LONDON: David Bernstein returned from FIFA Congress in more positive mood about the state of the world governing body than he was last year writes KEIR RADNEDGE.

Then Bernstein, attending his first congress as chairman of the Football Association, had created a stir by proposing a delay in the presidential election out of concern that the incumbent Sepp Blatter was the only candidate.

That brought a storm of criticism down on Bernstein’s head from senior FIFA figures who took the gift-wrapped opportunity to whinge about British football’s perceived ‘privileges’ such as four-way independence for the home nations and a permanent vice-presidency of FIFA.

However, on leaving Budapest, Bernstein declared that he thought FIFA’s reform programme demonstrated that the organisation and Blatter had “really seen the light” though much remained to be done.

Bernstein said: “I have always said the proof of the pudding would be in the eating but I must say I was very impressed today. I think the FA should take a little credit from having pushed this a year ago, we probably injected a little bit of urgency into the situation but we have got to be impressed.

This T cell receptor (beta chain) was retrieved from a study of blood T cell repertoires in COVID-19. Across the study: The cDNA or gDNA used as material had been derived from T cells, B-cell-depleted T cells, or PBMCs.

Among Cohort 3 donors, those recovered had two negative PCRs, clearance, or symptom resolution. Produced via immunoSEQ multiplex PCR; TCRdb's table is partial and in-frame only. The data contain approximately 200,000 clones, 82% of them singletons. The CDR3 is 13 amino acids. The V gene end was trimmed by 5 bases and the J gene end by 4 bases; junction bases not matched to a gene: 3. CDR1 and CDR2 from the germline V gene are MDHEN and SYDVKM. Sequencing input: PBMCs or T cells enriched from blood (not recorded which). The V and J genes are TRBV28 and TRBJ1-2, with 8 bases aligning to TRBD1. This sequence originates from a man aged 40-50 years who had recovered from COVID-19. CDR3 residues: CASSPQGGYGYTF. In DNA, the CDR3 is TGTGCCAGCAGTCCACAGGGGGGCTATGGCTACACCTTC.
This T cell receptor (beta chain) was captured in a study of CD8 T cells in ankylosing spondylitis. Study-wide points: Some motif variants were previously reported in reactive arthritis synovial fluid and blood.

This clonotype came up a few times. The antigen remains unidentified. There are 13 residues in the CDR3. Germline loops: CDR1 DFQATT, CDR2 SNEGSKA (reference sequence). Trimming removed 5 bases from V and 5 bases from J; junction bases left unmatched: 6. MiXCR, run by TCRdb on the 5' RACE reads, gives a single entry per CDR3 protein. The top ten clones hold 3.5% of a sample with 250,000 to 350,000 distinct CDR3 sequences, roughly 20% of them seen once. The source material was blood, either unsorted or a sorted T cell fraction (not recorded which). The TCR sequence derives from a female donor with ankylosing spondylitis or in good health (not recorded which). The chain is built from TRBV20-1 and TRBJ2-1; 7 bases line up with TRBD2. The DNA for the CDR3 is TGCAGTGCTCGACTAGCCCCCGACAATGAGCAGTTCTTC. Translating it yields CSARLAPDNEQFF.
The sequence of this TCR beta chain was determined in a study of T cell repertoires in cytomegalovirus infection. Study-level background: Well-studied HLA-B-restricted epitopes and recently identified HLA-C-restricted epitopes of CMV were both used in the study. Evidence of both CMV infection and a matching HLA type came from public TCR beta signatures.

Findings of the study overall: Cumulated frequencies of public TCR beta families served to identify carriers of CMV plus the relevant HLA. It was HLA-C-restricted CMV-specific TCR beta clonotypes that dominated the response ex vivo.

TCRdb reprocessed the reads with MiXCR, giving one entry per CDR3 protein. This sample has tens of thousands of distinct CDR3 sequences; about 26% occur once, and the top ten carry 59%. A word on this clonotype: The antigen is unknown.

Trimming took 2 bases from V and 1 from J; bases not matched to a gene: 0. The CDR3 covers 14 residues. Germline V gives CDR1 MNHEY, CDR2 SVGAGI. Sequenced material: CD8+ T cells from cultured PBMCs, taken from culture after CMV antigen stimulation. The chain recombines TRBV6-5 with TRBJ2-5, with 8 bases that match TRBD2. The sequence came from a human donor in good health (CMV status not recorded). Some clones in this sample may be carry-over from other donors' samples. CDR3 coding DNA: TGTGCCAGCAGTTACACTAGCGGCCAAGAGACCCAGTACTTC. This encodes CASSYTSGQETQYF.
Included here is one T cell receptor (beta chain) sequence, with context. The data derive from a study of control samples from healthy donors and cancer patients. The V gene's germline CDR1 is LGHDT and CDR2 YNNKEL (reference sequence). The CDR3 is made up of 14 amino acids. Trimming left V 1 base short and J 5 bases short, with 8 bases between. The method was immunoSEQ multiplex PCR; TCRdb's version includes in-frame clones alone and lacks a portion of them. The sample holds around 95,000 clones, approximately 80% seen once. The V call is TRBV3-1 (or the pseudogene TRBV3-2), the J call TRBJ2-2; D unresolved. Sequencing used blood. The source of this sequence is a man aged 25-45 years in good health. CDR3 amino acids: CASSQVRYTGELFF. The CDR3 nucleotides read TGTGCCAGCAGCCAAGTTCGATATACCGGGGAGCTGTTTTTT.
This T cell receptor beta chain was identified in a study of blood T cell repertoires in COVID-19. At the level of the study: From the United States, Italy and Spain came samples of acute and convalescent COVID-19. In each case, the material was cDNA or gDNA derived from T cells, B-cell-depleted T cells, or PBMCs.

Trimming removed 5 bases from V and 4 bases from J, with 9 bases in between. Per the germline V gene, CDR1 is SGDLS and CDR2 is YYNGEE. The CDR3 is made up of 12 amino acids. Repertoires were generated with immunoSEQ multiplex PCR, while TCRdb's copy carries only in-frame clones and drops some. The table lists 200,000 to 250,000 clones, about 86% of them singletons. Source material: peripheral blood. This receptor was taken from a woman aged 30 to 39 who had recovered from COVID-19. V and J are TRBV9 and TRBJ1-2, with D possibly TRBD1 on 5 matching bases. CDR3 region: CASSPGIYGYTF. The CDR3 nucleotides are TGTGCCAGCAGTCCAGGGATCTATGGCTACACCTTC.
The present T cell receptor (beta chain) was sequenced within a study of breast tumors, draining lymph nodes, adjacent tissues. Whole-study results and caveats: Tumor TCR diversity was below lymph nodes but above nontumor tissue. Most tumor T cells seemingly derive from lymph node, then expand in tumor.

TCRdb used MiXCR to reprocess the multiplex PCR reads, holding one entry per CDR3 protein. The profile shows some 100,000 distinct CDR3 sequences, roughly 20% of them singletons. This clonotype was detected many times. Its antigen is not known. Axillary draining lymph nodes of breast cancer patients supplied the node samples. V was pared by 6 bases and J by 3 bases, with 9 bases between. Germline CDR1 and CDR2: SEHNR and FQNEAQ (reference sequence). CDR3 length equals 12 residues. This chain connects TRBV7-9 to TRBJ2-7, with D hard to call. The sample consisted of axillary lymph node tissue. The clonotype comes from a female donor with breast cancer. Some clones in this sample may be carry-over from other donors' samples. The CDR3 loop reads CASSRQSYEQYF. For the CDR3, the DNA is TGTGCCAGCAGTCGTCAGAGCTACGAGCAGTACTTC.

“There is still much work to be done, and Professor [Mark] Pieth [reforms consultant]  made it quite clear this is not a tree to pick cherries from, you have to embrace the whole package and we will see if that happens.

“Everything was so traumatic last year for FIFA that I really think they have seen the light and there is every evidence of real intent.”

Ironically, at a time when FIFA is still considering the concept of age limits for officials, Bernstein may shortly fall victim to a clause of that nature in the FA’s own statutes. This sets 70 as a statutory retirement age which would mean Bernstein standing down at the end of next season.

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